Systematic benchmarking of multi-dimensional protein NMR experiments is a critical prerequisite for optimal allocation of NMR resources for structural analysis of challenging proteins, e.g. large proteins with limited solubility or proteins prone to aggregation. We propose a set of benchmarking parameters for essential protein NMR experiments organized into a lightweight (single XML file) relational database (RDB), which includes all the necessary auxiliaries (waveforms, decoupling sequences, calibration tables, setup algorithms and an RDB management system). The database is interfaced to the Spinach library (, which enables accurate simulation and benchmarking of NMR experiments on large spin systems. A key feature is the ability to use a single user-specified spin system to simulate the majority of deposited solution state NMR experiments, thus providing the (hitherto unavailable) unified framework for pulse sequence evaluation. This development enables predicting relative sensitivity of deposited implementations of NMR experiments, thus providing a basis for comparison, optimization and, eventually, automation of NMR analysis. The benchmarking is demonstrated with two proteins, of 170 amino acids I domain of αXβ2 Integrin and 440 amino acids NS3 helicase.

Estimating Quadrupole Couplings of Amide Deuterons in Proteins from Direct Measurements of 2H Spin Relaxation Rates

Publication year: 2009
Source: Journal of Magnetic Resonance, In Press, Accepted Manuscript, Available online 24 December 2009
Devon, Sheppard , Vitali, Tugarinov

The measurements of longitudinal and transverse 2H spin relaxation rates of backbone amide deuterons (DN) in the [U-13C,15N]-labeled protein ubiquitin show that the utility of amide deuterons as probes of backbone order in proteins is compromised by substantial variability of DN quadrupolar coupling constants (QCC) from one amide site to another. However, using the dynamics parameters of 15N-2H bond vectors evaluated from 15N relaxation data, site-specific QCC values can be estimated directly from DN R1 and R2 rates providing useful information on hydrogen bonding in proteins. In agreement with previous indirect scalar relaxation-based measurements, the DN QCC values estimated directly from R1 and R2 2H relaxation rates correlate with the inverse cube of the x-ray structure-derived hydrogen bond distances in ubiquitin: QCC = (232±2.3) + (118±17) Σi(cosα)ri-3 where r is the inter-nuclear hydrogen bond distance in ångströms, and α is the ND····Oi angle.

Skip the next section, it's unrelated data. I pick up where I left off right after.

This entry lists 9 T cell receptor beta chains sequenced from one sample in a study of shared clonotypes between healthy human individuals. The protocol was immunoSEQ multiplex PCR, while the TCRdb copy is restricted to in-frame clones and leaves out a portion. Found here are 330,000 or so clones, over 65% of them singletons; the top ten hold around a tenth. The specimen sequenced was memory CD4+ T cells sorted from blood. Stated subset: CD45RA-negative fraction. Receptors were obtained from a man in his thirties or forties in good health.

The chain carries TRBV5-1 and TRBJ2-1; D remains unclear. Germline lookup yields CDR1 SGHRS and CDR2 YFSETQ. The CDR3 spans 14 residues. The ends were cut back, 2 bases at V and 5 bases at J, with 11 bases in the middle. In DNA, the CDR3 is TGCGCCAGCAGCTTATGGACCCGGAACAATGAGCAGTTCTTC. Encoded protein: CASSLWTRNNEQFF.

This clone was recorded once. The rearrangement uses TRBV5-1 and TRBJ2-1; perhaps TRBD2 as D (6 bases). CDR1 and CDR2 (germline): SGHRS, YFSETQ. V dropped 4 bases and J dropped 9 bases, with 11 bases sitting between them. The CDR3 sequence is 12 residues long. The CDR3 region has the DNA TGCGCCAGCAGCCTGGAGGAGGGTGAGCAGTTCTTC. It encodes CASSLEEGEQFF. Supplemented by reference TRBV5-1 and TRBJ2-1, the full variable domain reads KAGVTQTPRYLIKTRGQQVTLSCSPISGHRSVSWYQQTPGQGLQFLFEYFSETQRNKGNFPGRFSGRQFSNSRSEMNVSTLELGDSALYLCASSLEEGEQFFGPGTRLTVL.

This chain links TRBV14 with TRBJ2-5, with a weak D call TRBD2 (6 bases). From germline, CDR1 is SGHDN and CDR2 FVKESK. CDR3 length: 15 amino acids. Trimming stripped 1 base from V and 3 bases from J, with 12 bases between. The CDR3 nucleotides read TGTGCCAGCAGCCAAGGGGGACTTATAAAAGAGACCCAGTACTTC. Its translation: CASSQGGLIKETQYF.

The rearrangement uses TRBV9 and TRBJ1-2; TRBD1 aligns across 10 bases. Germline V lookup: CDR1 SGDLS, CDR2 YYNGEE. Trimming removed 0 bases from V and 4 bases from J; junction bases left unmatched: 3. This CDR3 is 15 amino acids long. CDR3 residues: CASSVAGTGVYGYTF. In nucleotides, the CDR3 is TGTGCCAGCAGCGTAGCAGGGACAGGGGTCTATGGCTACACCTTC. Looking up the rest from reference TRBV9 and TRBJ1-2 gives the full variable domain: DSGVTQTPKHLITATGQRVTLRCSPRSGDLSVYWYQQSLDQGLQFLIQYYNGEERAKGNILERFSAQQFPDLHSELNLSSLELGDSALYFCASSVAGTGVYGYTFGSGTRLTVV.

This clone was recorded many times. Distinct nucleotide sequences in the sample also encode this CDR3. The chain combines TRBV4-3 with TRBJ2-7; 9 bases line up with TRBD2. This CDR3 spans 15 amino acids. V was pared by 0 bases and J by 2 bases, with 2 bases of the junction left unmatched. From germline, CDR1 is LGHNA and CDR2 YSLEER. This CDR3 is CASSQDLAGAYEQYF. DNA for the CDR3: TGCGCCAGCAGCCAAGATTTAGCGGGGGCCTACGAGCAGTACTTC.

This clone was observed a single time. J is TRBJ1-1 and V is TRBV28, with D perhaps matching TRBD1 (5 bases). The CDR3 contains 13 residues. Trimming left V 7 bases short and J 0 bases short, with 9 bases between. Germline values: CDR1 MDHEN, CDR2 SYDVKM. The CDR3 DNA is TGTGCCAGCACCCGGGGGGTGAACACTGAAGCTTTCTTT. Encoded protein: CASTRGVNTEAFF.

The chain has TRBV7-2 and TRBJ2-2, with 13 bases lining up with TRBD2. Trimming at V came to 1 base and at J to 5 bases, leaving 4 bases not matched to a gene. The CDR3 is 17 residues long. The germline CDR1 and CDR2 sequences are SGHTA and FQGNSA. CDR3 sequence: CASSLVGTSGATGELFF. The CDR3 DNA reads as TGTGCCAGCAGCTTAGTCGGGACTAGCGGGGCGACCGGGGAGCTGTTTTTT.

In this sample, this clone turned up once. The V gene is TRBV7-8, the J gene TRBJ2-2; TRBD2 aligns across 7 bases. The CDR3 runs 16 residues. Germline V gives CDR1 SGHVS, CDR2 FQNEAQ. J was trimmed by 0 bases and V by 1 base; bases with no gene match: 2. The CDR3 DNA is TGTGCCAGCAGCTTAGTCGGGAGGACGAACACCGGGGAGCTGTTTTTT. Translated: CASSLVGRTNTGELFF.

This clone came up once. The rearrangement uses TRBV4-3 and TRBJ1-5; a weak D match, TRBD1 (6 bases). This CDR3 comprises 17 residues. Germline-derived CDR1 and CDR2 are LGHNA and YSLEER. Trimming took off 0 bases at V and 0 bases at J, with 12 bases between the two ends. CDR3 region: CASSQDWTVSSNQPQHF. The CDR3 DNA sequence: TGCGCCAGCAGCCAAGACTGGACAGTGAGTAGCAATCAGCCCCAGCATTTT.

Nuclear acoustic resonance in fluids using piezoelectric nanoparticles

Publication year: 2009
Source: Journal of Magnetic Resonance, In Press, Accepted Manuscript, Available online 24 December 2009
J., Mende , N., Elmiladi , C., Höhl , K., Maier

The influence of acoustic radiation in the form of ultrasound (US) on the nuclear magnetic resonance (NMR) signal of liquids in the presence of piezo- and ferroelectric nanoparticles was investigated. The NMR resonances of 1H and 23Na were influenced by US with a frequency of ωUS = 18.26 MHz. For hydrogen, US with a frequency ωUS = ω0 was used where ω0 is the Larmor frequency of 18.26 MHz. For sodium, US with a frequency ωUS = 2ω0, Na was used with ω0, Na = 9.13 MHz. A detailed description of nanoparticle properties and sample preparation is given. The influence of US on the spin-lattice relaxation time T1 was determined with an inversion recovery sequence for different concentrations of PZT. An elongation of T1 of 1H by 1.7% at a PZT concentration of 0.05% and an elongation of T1 of 23Na by 3% at a PZT concentration of 0.04% was observed. The elongation scales with the concentration of the PZT. An possible explanation of the effect of elongation is discussed.

A Practical Implementation of Cross-spectrum in Protein Backbone Resonance Assignment

Publication year: 2009
Source: Journal of Magnetic Resonance, In Press, Accepted Manuscript, Available online 24 December 2009
Kang, Chen , Frank, Delaglio , Nico, Tjandra

The concept of cross-spectrum is applied in protein NMR spectroscopy to assist in the backbone sequential resonance assignment. Cross-spectrum analysis is used routinely to reveal correlations in frequency domains as a means to reveal common features contained in multiple time series. Here the cross-spectrum between related NMR spectra, for example HNCO and HN(CA)CO, can be calculated with point-by-point multiplications along their common C’ carbon axis. In the resulting higher order cross-spectrum, an enhanced correlation signal occurs at every common i-1 carbon frequency allowing the amide proton HN (and nitrogen N) resonances from residues i and i-1 to be identified. The cross-spectrum approach is demonstrated using 2D spectra H(N)CO, H(NCA)CO, H(NCO)CACB, and H(N)CACB measured on a 15N/13C double-labeled Ubiquitin sample. These 2D spectra are used to calculate two pseudo-3D cross-spectra, Hi-Hi-1-C’i-1 and Hi-Hi-1-CAi-1CBi-1. We show using this approach, backbone resonances of H, C’, CA, and CB can be fully assigned without ambiguity. The cross-spectrum principle is expected to offer an easy, practical, and more quantitative approach for heteronuclear backbone resonance assignment.

Inter-residue carbonyl-carbonyl polarization transfer experiments in uniformly 13C,15N-labeled peptides and proteins

Publication year: 2009
Source: Journal of Magnetic Resonance, In Press, Accepted Manuscript, Available online 24 December 2009
Rafal, Janik , Emily, Ritz , Andrew, Gravelle , Lichi, Shi , Xiaohu, Peng , and Vladimir Ladizhansky